This is Our Time Uses Post-College to Examine God's Timing
- Shawn McEvoy Managing Editor, Crosswalk.com
- 2013 17 Apr
DVD Release Date: April 16, 2013
Run Time: 104 mins.
Director: Lisa Arnold
Cast: Erin Bethea, Kate Cobb, T.J. Dalrymple, Matthew Florida, Shawn-Caulin Young, Bruce Marchiano, Eric Roberts, Erik Estrada, Dawn Wells
Everyone knows that college can be a difficult time for Christian students. What the new movie This is Our Time wants to examine is the lesser-known fact that the years after graduation can be just as hard, or harder.
The admirable primary goal of the film is to strip away the veneer of comparison so that, say, the guy who didn't get into grad school will know that the gal who got an immediate job with a company car is not necessarily any more or less fulfilled, favored by God, or content than he is. Life has challenges at any stage. And even the cute couple who marries and moves away to the mission field is not immune from the world's harsh realities.
This is Our Time opens by introducing us to five students on their graduation day. It's unclear whether they have attended a religious or secular institution of higher learning, but what we do know is they are all believers, each of whom found a godly and sympathetic mentor in Professor Callahan (Bruce Marchiano), who always has time to dispense just the right piece of wisdom.
The story is narrated by Ethan (Shawn-Caulin Young), who sees himself as the group's underachiever, a feeling which isn't helped by things his father (Eric Roberts, The Dark Knight) says, or the confident success of his sister Alé (Erin Bethea, Fireproof). Alé is marrying Luke as soon as they graduate. Valedictorian Catherine and the gregarious Ryder (is there something between them they aren't acknowledging?) round out the fivesome.
With college behind and the world ahead, it's easy for these friends to believe "this is our time." But soon, Catherine becomes privy to the fact that her boss (Erik Estrada) may not be ethical. Ryder finds a girlfriend, but loses his job for not following protocol, despite having had a good idea. Ethan's "stuck" making sandwiches at Dad's restaurant. And to top it all off, these three are about to lose their emotional center when Luke and Alé announce they're moving to India to work with real-life Christian charity Embrace a Village.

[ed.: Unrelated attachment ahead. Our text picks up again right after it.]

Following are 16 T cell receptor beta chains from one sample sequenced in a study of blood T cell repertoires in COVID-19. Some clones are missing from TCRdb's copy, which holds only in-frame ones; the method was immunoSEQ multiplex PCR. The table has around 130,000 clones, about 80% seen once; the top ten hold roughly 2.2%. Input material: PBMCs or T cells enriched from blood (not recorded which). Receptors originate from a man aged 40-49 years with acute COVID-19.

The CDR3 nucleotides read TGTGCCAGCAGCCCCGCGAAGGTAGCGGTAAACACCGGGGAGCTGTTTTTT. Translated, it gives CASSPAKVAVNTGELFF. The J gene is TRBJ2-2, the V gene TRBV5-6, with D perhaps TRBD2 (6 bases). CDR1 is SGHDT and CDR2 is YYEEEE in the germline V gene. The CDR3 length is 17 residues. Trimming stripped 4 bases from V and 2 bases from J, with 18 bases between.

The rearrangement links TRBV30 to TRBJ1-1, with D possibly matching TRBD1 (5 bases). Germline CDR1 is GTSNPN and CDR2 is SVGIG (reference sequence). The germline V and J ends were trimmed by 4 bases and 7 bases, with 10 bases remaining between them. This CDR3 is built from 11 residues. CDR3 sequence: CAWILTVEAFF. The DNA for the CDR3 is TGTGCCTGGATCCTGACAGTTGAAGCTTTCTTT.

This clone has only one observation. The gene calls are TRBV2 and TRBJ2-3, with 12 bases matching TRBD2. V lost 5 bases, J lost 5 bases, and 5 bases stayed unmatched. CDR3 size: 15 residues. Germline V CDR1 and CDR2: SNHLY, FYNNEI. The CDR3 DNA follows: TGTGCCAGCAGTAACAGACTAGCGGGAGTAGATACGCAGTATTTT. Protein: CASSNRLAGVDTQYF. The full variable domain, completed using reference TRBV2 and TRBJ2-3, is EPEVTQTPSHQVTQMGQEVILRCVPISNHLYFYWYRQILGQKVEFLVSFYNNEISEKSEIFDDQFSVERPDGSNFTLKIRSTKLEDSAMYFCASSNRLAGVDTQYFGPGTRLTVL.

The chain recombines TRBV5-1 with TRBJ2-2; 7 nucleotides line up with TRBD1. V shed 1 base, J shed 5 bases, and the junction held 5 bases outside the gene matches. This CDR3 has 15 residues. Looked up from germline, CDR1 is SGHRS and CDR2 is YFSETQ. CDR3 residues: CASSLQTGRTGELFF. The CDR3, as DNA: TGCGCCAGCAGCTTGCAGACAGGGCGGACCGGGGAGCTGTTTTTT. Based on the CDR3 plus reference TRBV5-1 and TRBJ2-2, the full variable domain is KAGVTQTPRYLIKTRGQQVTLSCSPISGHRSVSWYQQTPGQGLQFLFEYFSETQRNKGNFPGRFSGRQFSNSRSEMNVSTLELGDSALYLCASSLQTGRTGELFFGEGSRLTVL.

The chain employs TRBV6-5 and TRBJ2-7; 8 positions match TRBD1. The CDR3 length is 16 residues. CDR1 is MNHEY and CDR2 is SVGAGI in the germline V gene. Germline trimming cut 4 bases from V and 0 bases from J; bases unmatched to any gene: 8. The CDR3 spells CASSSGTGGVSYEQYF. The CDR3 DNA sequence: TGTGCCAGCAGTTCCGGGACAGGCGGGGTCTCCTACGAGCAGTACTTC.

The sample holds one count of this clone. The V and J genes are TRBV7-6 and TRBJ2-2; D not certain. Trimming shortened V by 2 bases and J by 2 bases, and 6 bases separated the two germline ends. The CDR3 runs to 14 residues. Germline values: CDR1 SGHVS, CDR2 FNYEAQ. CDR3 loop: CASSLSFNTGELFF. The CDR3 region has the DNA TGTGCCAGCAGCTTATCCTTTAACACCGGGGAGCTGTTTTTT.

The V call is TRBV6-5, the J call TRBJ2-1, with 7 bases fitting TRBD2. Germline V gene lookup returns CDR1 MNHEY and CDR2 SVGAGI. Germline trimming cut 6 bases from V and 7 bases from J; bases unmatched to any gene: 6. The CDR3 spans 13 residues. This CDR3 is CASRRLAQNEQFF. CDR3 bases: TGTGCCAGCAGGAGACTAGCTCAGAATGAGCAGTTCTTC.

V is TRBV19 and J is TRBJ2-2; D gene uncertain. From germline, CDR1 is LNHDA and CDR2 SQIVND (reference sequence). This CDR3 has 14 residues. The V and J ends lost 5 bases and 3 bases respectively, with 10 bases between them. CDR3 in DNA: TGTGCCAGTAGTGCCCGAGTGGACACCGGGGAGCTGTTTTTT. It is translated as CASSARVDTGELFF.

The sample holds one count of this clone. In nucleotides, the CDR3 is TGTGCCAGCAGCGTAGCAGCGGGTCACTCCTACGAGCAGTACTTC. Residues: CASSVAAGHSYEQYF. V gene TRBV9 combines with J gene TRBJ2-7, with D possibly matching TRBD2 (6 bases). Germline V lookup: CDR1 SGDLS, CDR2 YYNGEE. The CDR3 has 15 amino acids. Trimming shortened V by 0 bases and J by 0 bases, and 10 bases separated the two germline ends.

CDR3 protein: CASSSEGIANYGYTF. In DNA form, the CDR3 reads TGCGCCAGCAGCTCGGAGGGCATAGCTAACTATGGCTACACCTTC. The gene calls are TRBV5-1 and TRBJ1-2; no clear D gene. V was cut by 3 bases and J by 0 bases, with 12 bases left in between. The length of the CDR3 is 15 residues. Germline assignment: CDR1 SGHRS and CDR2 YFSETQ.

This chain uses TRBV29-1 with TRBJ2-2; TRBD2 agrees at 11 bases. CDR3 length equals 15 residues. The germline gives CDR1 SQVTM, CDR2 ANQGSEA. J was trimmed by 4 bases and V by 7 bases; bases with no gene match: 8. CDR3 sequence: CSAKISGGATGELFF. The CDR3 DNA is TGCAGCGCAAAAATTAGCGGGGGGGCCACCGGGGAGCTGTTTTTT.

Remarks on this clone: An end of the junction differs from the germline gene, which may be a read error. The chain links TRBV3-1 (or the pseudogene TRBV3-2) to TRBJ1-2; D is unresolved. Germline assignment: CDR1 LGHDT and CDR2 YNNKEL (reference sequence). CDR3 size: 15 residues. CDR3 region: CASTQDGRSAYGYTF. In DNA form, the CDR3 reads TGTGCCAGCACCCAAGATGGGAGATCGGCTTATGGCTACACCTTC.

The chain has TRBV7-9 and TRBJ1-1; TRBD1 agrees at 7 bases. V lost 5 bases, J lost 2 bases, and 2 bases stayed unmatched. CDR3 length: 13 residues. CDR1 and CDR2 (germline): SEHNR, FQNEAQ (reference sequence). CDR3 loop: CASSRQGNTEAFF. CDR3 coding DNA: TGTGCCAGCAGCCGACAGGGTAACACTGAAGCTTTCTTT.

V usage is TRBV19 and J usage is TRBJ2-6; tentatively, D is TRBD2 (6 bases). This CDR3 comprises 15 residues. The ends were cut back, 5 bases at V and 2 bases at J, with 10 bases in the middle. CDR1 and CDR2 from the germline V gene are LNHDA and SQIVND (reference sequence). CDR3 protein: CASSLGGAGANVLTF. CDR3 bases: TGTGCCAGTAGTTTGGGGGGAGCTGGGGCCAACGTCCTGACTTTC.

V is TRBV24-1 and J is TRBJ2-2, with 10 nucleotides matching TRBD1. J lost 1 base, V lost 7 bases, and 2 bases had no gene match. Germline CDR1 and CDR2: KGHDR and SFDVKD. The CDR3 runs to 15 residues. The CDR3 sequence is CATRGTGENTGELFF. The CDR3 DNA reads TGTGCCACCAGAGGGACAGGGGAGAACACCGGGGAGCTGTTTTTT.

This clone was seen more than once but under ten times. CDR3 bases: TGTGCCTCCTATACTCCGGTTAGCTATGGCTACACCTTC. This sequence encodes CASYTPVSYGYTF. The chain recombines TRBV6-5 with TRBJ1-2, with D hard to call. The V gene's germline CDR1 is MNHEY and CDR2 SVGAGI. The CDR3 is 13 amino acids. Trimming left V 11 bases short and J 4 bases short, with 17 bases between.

Ethan appears to be the one whose life is most inexplicably on hold. He struggles to know God's purposes and the plan for his life. What neither he nor the others realize, however, is that change is both gradual and immediate; God is both faithful and mysterious; our identity is in Christ but we're always on our way to what we're going to "be" and "do" in life.
Ethan tells us early in the film that only four of the five friends will make it to the end alive. So tragedy becomes the hinge on which everyone's personal philosophy, concept of God, and life purpose swings. To the film's credit, nothing comes unreasonably easy to any of the characters, even as God matures each of them to the point where the right decisions are more confidently made.
This is Our Time is a film every member of the family can enjoy, and which is also useful for discussing whether or not God is fair, just, or wise in his timing. The greatest takeaway might be the way these young characters function as role models for what building meaningful lives and making choices that let them sleep at night look like.
- Language/Profanity: None.
- Alcohol/Smoking/Drugs: None, not even in the restaurant owned by Ethan and Alé's father, where much of the movie takes place. Instead, people order "rounds" of lattes.
- Sex/Nudity: None, just kissing between an engaged/married couple.
- Violence/Crime: One character is struck by a vehicle and killed, but this occurs off camera.
Publication Date: April 17, 2013